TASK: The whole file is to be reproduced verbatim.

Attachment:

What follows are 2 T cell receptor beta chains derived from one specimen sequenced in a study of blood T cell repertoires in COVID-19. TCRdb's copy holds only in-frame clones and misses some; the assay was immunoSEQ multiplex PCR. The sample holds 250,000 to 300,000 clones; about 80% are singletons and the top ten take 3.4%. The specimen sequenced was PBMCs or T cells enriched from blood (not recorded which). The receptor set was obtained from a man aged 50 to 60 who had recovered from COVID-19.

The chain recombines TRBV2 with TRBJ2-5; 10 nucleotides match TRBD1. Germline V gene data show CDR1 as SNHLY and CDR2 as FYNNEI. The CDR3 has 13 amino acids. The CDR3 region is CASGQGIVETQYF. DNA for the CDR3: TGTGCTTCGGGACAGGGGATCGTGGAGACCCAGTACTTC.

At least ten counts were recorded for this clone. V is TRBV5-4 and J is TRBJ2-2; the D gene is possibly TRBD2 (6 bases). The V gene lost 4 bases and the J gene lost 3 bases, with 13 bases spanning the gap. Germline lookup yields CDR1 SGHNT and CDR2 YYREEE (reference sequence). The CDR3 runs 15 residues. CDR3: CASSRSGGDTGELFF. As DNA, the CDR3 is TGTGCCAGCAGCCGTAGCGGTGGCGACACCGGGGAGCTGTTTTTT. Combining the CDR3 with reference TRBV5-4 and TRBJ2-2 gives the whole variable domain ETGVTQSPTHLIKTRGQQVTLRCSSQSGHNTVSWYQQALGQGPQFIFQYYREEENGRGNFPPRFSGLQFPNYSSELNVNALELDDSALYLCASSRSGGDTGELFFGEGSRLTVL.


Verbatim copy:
What follows are 2 T cell receptor beta chains derived from one specimen sequenced in a study of blood T cell repertoires in COVID-19. TCRdb's copy holds only in-frame clones and misses some; the assay was immunoSEQ multiplex PCR. The sample holds 250,000 to 300,000 clones; about 80% are singletons and the top ten take 3.4%. The specimen sequenced was PBMCs or T cells enriched from blood (not recorded which). The receptor set was obtained from a man aged 50 to 60 who had recovered from COVID-19.

The chain recombines TRBV2 with TRBJ2-5; 10 nucleotides match TRBD1. Germline V gene data show CDR1 as SNHLY and CDR2 as FYNNEI. The CDR3 has 13 amino acids. The CDR3 region is CASGQGIVETQYF. DNA for the CDR3: TGTGCTTCGGGACAGGGGATCGTGGAGACCCAGTACTTC.

At least ten counts were recorded for this clone. V is TRBV5-4 and J is TRBJ2-2; the D gene is possibly TRBD2 (6 bases). The V gene lost 4 bases and the J gene lost 3 bases, with 13 bases spanning the gap. Germline lookup yields CDR1 SGHNT and CDR2 YYREEE (reference sequence). The CDR3 runs 15 residues. CDR3: CASSRSGGDTGELFF. As DNA, the CDR3 is TGTGCCAGCAGCCGTAGCGGTGGCGACACCGGGGAGCTGTTTTTT. Combining the CDR3 with reference TRBV5-4 and TRBJ2-2 gives the whole variable domain ETGVTQSPTHLIKTRGQQVTLRCSSQSGHNTVSWYQQALGQGPQFIFQYYREEENGRGNFPPRFSGLQFPNYSSELNVNALELDDSALYLCASSRSGGDTGELFFGEGSRLTVL.